Cooking was about the only thing Dad didn’t excel at. He was scary smart and knew the answers to so many questions that his middle name should have been Google rather than Graves. His library was full of engineering texts, but also novels by Dickens and Twain, short stories by H.G. Wells and Guy de Maupassant, and biographies of explorers and politicians. Dad had a quick sense of humour that was so dry that it took me 30 years before I even understood he was joking. That sardonic wit was passed on to his kids — but with varying levels of skill.
Sometimes the best teacher is not just what your parents do, but what they never do. I never saw my parents fight, belittle anyone, or push us on a course of their own choosing. They were always there to support and guide us. My father had no tolerance for intolerance, no patience for ignorance.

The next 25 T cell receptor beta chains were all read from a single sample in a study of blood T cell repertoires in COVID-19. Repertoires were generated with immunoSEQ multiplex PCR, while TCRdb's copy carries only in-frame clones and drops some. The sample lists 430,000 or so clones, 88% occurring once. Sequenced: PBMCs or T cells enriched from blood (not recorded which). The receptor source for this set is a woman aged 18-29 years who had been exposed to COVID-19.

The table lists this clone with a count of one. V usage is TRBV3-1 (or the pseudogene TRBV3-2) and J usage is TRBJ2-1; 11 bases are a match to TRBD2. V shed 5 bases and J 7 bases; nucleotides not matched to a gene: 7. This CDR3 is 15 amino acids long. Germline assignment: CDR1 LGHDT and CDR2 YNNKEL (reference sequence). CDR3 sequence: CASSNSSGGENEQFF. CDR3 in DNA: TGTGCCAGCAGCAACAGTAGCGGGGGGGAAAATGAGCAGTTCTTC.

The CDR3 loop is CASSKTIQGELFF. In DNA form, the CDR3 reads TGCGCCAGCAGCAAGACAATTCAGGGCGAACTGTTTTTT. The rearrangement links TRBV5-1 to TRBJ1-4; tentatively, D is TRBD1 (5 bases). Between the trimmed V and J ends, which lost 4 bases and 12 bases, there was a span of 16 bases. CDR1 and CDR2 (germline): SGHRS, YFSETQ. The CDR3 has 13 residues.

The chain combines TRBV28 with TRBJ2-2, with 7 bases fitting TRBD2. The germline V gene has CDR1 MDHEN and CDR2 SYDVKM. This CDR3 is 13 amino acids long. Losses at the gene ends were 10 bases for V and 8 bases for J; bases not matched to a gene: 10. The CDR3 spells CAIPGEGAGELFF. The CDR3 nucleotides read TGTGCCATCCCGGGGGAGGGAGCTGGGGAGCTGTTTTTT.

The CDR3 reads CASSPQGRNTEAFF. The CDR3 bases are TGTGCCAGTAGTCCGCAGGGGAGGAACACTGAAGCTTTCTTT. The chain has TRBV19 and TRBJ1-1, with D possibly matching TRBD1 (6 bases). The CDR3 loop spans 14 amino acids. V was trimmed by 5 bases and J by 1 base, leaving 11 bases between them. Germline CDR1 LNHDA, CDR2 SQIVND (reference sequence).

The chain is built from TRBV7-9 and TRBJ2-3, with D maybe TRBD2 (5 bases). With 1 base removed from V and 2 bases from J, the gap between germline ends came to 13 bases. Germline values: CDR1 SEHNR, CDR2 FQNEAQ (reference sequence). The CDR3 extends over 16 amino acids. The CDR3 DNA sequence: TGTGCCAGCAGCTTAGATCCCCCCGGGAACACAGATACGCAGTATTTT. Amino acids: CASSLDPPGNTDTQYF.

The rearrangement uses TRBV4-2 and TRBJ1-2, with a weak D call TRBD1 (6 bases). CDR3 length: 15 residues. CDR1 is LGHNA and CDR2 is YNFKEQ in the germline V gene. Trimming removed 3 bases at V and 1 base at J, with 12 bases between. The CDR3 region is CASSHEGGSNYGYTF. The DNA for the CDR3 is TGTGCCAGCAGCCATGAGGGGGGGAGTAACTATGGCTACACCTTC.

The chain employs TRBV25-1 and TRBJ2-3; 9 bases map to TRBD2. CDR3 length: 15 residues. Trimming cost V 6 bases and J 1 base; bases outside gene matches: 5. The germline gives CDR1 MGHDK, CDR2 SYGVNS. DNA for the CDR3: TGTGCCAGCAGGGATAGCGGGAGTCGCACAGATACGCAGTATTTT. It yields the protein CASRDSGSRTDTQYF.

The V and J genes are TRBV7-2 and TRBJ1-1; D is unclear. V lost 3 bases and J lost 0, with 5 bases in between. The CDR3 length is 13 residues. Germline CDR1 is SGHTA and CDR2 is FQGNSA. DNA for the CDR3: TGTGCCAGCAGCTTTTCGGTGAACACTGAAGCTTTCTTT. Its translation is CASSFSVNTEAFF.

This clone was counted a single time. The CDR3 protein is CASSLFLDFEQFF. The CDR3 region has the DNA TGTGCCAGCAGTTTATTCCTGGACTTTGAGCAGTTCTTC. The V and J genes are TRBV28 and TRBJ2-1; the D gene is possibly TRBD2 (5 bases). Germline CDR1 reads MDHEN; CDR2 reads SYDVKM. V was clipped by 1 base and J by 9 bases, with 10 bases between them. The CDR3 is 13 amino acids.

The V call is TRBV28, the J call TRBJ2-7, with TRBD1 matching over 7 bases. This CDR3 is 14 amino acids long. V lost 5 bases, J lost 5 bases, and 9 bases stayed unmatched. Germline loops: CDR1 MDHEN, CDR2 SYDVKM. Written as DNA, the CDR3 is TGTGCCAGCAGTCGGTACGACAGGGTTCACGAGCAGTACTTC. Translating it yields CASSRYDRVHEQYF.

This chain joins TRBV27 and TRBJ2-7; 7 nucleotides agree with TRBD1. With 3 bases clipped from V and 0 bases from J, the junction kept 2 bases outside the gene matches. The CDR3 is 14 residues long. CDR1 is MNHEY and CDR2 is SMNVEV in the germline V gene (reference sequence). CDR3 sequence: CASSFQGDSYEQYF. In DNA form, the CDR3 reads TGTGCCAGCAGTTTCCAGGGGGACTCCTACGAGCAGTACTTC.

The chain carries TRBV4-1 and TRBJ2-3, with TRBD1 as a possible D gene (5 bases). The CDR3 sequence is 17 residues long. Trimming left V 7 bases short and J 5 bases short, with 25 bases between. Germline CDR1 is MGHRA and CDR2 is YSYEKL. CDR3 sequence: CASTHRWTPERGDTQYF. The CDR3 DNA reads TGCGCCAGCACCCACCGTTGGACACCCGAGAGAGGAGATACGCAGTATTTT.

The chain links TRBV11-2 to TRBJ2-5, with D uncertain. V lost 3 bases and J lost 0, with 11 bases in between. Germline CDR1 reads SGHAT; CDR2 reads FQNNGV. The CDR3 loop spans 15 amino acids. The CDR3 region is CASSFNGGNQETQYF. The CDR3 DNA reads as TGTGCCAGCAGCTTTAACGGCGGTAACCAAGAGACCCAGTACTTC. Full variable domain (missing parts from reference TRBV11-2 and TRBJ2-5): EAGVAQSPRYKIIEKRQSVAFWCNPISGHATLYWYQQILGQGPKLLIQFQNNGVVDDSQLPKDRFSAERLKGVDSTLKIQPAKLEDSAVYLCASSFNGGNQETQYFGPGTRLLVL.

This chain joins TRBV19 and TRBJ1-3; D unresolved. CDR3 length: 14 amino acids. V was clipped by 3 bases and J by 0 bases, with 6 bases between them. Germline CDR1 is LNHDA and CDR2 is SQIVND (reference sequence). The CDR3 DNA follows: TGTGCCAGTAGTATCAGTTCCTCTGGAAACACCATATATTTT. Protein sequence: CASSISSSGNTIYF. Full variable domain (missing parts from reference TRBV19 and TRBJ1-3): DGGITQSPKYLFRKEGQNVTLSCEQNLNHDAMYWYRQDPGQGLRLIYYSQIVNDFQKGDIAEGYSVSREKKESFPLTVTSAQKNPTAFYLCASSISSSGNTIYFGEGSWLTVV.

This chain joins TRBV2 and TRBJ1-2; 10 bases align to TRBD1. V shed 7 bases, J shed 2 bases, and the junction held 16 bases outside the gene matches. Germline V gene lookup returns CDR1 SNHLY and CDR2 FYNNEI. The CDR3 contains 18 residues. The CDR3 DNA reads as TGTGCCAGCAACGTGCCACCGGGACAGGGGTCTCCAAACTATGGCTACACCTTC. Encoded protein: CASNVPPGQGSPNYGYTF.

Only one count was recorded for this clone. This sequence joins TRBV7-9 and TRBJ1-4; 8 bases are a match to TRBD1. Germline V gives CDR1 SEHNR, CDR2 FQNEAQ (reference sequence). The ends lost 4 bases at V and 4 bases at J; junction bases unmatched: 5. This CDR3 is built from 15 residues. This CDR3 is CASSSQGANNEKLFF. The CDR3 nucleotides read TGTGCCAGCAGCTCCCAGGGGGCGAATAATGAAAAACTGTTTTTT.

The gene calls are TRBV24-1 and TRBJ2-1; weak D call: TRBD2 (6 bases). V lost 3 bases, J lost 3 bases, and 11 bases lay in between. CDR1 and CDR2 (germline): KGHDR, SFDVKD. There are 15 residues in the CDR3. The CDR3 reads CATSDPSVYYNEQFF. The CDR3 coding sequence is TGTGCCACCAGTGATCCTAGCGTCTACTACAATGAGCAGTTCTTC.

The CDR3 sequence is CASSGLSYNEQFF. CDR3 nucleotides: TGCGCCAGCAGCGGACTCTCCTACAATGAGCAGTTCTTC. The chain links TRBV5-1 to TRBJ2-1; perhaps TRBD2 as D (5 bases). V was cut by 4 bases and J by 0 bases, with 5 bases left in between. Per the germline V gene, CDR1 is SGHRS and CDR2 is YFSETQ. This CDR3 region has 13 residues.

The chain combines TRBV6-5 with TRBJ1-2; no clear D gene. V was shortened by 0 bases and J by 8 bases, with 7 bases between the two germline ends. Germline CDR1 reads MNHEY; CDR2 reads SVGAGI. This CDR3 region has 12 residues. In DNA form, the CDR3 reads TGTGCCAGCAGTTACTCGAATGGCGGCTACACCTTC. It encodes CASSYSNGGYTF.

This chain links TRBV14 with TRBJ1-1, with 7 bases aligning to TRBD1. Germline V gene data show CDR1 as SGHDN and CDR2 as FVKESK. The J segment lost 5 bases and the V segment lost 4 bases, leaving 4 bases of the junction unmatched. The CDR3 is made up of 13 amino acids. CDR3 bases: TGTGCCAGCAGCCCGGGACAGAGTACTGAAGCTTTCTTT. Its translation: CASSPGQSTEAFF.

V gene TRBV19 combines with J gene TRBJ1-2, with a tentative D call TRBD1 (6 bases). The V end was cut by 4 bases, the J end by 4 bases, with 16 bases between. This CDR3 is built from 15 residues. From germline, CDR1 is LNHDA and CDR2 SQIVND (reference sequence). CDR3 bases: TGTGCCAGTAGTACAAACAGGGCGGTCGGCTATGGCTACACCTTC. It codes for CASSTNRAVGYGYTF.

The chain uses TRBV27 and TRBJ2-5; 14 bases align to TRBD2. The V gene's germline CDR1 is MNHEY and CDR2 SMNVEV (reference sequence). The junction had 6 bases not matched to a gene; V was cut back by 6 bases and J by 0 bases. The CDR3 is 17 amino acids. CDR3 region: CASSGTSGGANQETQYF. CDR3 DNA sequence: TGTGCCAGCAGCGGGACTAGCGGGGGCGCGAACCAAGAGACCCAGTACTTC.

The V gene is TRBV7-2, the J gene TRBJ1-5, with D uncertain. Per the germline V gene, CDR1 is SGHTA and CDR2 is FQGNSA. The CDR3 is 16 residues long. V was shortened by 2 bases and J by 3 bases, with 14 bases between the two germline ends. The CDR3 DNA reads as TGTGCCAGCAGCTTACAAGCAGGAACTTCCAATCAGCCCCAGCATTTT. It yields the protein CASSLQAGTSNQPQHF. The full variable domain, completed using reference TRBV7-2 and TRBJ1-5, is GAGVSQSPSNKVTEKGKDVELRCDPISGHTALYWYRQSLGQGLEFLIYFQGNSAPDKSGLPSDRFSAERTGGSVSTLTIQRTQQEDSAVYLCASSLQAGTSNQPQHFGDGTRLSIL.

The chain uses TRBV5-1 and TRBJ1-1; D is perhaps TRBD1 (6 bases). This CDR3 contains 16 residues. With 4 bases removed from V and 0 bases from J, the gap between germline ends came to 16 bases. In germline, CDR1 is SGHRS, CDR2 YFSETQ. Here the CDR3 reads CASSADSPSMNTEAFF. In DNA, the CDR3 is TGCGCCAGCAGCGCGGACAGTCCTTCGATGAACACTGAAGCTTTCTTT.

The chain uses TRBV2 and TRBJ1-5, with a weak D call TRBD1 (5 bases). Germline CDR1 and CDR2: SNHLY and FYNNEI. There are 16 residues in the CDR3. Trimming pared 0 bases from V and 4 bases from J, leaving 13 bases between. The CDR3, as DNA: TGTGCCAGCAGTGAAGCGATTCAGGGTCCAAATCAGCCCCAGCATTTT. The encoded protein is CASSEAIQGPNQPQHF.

Dad was also one of the most generous men I have ever known. Despite all of the burdens in his life, he was always willing to volunteer. Two years after mom’s diagnosis, her sister wrote that she was moving back to Montreal from England with her husband and three kids. Dad made room for them in the basement, almost doubling the household for six months as he looked for a new job after he too was laid off by Monsanto.
Kenneth opened his home to youth in need